It’s Thanksgiving, and Mariners have a lot to be grateful for this year – starting with a season that was worth watching, a team that that had and spread fun on the field.
Feel free to share your thoughts, but here are five Thanksgiving Day appreciations:
1. Franklin Gutierrez.
For 15 years in Seattle, the Mariners trotted out either Ken Griffey Jr. or Mike Cameron in center field, and no team in baseball had a better run of defense at the position.
Gutierrrez is cut in their mold, defensively, a combination of speed, reflexes and fearlessness that’s a joy to watch. Especially if you’re a Seattle pitcher.
OK, he can drive you a little crazy with his post-game explanations, his reluctance to run on the bases … and yet he has been and remains a force of nature in the game.
The infield hits, the threat his arm poses to opposing runners, his consistency – nine consecutive seasons with 200 or more hits? Impossible. And now, with Griffey around, Ichiro smiles, too.
3. Jack Zduriencik and Don Wakamatsu.
When was the last time this team had a general manager and manager – at the same time – that gave you hope? Over the last 20 years, only one combination comes to mind: Pat Gillick and Lou Piniella.
One year doesn’t mean the Mariners have turned a corner or that a World Series is now a certainty. But Zduriencik’s love of a solid farm system, his willingness to take chances – think David Aardsma, Guiterrez, Russell Branyan – show a promise no GM has shown in Seattle since 2001.
And Wakamatsu and his staff made the most of the talent they were given, creating a renaissance in the clubhouse, excitement on the field and pride in the franchise.
4. Felix Hernandez.
He turned 19 as a Mariner pup, a hard-throwing kid with a big smile and an arsenal of big-league ready pitches. Over the next three years, there were flashes of brilliance – and moments that made Seattle fans shake their heads.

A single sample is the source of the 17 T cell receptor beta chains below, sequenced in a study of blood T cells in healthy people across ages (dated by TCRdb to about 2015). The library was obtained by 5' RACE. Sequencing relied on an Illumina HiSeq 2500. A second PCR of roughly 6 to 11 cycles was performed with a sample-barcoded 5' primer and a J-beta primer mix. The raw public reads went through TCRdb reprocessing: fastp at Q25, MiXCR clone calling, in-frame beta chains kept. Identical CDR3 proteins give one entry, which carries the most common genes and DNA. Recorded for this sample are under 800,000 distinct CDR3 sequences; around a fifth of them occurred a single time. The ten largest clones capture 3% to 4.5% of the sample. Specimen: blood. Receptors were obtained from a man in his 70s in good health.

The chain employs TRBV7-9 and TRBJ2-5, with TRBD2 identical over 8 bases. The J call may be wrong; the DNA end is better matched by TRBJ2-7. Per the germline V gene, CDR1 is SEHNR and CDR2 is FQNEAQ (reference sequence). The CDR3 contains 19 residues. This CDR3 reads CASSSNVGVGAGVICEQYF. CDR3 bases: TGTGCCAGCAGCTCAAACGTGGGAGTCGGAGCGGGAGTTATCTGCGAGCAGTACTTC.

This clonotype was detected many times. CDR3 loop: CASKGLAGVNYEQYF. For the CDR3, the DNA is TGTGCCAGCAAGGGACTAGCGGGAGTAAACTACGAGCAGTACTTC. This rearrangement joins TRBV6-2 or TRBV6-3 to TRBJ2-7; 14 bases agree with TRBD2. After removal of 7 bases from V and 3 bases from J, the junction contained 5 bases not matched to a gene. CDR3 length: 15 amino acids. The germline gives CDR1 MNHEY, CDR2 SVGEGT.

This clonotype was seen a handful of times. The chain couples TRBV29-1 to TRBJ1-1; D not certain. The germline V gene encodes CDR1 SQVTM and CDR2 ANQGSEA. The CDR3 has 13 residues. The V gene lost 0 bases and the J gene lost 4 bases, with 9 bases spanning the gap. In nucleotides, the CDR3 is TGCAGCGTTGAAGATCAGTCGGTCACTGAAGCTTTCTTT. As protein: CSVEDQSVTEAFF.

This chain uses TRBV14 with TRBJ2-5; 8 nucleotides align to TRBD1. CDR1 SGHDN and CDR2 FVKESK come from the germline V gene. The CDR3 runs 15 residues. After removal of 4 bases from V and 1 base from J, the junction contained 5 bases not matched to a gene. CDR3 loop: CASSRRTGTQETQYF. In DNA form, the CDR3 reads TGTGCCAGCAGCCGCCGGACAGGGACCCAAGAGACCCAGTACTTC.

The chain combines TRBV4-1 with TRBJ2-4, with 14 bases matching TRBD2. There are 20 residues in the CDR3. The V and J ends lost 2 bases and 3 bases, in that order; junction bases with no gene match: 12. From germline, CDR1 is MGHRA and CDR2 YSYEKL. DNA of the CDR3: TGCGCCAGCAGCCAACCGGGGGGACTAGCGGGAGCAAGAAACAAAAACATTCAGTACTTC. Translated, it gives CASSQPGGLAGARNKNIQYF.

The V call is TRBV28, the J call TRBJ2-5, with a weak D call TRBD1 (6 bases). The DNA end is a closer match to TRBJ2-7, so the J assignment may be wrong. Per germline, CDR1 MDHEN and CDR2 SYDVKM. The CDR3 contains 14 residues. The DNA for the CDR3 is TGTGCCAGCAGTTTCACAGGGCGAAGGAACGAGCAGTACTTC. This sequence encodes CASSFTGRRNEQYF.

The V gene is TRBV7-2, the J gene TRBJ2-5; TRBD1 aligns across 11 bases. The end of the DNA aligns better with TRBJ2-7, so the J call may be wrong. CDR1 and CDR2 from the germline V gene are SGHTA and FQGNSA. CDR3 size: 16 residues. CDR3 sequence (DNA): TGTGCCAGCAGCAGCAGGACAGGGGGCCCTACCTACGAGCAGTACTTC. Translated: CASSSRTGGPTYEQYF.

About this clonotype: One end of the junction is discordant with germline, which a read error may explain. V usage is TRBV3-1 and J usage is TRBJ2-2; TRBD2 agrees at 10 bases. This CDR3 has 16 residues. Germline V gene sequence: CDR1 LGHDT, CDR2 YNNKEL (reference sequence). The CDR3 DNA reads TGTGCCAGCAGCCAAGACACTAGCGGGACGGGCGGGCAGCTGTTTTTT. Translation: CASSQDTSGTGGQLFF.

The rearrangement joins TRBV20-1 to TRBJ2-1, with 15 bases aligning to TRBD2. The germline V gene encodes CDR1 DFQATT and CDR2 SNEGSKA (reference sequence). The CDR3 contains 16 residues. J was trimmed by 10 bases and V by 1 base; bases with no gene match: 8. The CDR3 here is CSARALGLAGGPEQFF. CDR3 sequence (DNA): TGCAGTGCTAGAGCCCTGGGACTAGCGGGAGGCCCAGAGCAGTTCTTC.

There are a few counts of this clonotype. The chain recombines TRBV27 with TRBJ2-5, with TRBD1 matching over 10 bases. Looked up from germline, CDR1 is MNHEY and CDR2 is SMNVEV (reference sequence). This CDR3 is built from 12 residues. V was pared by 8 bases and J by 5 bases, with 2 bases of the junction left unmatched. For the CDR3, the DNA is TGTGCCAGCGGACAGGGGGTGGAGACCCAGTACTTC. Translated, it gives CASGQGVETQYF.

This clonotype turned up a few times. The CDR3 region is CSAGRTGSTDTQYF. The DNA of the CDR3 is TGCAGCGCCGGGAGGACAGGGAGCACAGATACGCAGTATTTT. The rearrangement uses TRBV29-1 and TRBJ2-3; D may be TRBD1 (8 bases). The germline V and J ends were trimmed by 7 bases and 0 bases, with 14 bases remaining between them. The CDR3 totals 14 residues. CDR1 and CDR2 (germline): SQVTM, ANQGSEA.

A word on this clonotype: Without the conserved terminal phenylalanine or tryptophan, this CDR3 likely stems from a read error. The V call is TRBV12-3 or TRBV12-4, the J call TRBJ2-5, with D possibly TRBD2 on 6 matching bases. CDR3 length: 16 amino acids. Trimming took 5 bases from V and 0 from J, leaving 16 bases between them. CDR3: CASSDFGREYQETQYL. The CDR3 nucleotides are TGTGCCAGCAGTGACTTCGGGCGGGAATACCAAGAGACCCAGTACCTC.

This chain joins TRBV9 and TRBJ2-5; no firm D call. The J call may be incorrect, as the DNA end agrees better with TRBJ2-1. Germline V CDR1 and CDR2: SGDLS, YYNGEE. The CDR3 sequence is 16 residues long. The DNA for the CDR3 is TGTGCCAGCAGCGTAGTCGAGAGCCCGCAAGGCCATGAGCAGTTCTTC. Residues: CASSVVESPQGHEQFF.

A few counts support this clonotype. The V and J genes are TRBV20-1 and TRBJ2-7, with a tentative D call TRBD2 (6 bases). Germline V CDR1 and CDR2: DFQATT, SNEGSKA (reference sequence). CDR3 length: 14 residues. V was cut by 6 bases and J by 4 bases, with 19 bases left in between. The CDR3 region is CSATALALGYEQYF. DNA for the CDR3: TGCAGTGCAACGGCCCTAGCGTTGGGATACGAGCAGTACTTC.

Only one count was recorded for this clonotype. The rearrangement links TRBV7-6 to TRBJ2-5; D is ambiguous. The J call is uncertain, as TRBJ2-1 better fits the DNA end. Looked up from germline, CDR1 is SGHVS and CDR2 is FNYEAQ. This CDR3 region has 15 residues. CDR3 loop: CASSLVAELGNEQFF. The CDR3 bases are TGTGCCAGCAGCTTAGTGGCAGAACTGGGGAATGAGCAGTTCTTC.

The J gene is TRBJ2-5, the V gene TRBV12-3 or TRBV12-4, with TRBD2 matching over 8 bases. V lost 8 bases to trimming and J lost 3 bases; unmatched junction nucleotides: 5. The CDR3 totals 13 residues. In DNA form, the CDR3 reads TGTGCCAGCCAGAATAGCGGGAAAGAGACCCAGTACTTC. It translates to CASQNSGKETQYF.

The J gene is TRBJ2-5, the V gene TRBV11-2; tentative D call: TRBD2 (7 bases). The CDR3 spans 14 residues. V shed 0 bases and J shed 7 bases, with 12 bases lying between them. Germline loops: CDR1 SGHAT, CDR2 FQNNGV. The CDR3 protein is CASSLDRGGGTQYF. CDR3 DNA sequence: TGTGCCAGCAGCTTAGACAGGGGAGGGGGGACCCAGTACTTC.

Grow up, Felix!
He did. He has. In 2009, Hernandez was a first-time All-Star, twice named the American League pitcher of the month, finished second in the voting for the Cy Young Award and won 19 games. Oh, and he’s now the club ace, on the mound and in the clubhouse.
5. Ken Griffey Jr.
No longer a center fielder – or a left fielder – Junior wasn’t much of a force on offense in his retun to the Mariners in ’09. He may be less of one in ’10.
What price can be put on the opportunity the season gave Mariners fans, who got to see Griffey in a Seattle uniform again? Animated, happy and willing to force his personality onto a moribund clubhouse, Griffey’s presence was felt from the stands at Safeco Field to the long team flights from the East Coast.
At the plate, he was 39-years-old, but no one wanted to miss one of his at-bats – and pitchers worked him with caution, walking him a team-high 63 times.
Before you pass the Turkey today, share a few of your own. Oh, and have a couple of morning links:
- Mariners rookie left fielder Michael Saunders is back from winter ball in Venezuela, and minor league guru Pedro Grifol tells Kirby Arnold the 23-year-old did well. In 85 at-bats there, Saunders batted .321 with three doubles, three triples and three home runs. That’s good news for Seattle fans.
- Former Mariners and Rainiers infielder Tug Hulet is on the move again, traded by Kansas City to Boston in a waiver deal. Hulett. Hulett was with Seattle last spring, but taken by the Royals in a waiver claim.
- Another former Seattle infielder – remember Wilson Valdez? – signed a minor league deal with Philadelphia and will be invited to spring training. Valdez, 31, spent last year with the Mets.
- The Phillies are targeting third baseman Adrian Beltre, but there’s a fly in the ointment: Scott Boras. Boras is believed to be asking for a four-year deal.